When I was a little boy my father taught me how to play chess. He gave me a book on chess with an inscription that read something to the effect of, For my son, Peter, who will some day be a far better chess player than I am. How I wish I still had that book.
Anyway, he taught me chess and soon we played almost daily and studied the games of chess greats like Jose Raul Capablanca, Alexander Alekhine, Emanuel Lasker, Akiba Rubinstein, my personal favorite, Sammy Reshevsky, and, of course, the new kid on the block at the time, Bobby Fischer.
I became a good chess player. In fact, one occasion I played and beat a chess master, my one and only claim to fame in chess. I am not a good player now. In fact, I am a very poor player. As we get older there is more on our mind and this makes it much harder to clear the thinking-decks in order to concentrate on the game of chess. At least this is true for me.
But I have always loved chess, for the game itself and, of even more importance, it connects me to my father. My father was an extremely good chess player. He was playing me when he was in his forties and fifties and although his prediction that I would become a better player proved true, had I played him when I was in my forties and fifties I would have lost every game.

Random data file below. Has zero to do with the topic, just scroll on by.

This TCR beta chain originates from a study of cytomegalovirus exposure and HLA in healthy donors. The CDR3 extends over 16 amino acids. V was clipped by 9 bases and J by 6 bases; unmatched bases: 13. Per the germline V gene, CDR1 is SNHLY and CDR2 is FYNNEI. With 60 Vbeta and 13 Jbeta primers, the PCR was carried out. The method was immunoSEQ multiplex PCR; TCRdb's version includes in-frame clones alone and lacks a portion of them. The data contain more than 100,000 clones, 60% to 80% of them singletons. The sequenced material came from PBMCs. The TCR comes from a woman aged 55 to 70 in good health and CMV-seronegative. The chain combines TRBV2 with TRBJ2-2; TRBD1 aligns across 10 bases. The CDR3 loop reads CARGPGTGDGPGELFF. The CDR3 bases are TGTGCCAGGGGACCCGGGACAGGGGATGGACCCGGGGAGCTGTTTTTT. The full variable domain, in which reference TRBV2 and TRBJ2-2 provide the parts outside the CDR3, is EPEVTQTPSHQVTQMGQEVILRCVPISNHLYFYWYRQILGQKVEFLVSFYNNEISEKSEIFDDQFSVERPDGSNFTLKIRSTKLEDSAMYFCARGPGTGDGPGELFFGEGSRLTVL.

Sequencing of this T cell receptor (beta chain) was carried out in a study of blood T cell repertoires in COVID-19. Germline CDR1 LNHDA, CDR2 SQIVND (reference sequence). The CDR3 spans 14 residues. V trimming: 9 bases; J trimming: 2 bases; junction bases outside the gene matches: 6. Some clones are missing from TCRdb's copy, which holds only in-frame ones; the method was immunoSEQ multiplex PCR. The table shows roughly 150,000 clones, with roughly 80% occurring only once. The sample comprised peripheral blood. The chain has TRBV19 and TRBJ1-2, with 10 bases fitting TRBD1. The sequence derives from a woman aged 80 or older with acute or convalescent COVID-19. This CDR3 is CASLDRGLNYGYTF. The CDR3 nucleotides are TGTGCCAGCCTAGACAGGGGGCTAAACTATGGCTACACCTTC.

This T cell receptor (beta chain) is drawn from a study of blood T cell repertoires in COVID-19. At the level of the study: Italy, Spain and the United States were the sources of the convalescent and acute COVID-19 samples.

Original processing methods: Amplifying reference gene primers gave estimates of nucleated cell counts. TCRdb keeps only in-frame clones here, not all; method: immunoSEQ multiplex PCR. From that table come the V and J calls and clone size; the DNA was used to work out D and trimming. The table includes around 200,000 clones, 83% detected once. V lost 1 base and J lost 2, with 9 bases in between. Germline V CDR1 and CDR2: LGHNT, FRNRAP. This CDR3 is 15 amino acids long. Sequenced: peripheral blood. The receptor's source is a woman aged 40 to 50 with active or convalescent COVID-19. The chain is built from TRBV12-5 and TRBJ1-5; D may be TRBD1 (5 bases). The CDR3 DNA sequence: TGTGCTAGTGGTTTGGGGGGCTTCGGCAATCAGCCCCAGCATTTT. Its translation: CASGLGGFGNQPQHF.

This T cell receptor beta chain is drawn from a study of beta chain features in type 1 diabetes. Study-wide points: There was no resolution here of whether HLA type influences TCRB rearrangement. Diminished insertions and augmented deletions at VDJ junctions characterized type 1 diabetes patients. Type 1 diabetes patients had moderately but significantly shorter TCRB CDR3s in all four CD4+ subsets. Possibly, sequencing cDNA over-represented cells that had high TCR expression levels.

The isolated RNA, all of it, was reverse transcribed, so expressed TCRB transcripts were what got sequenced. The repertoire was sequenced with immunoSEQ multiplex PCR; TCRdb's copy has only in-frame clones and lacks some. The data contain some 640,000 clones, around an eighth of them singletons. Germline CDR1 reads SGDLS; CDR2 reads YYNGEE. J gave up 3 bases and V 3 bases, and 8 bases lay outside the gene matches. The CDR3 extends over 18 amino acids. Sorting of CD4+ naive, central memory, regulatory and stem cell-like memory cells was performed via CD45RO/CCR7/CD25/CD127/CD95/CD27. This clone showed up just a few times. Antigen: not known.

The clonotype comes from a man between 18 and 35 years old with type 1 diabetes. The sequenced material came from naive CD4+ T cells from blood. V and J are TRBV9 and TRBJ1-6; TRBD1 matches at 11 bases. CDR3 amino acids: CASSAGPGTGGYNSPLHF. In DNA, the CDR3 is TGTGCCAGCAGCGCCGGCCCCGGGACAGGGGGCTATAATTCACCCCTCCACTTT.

My father was the only person I’ve ever let beat me. It got to the point where I could beat him every time, and while he never complained or uttered sound nor syllable of distress, I couldn’t bear it, and so, on occasion, would let a game slip away. In fact, I think the games I let slip into his win column were, on reflection, the best games I’ve ever played. My father left the world when I was 15 and as those close to me know, I would give up the rest of my life in the blink of an eye to hug him one more time.
Recently, I began looking for a place on the web to do chess problems. In doing so I ran across a wonderful website called Chess.com. It is best chess site out there as far as I’m concerned. I now gobble up 25 or so chess problems a day, my rating is a paltry but proud 1300 and I have renewed my relationship with chess and, of course, time with my father.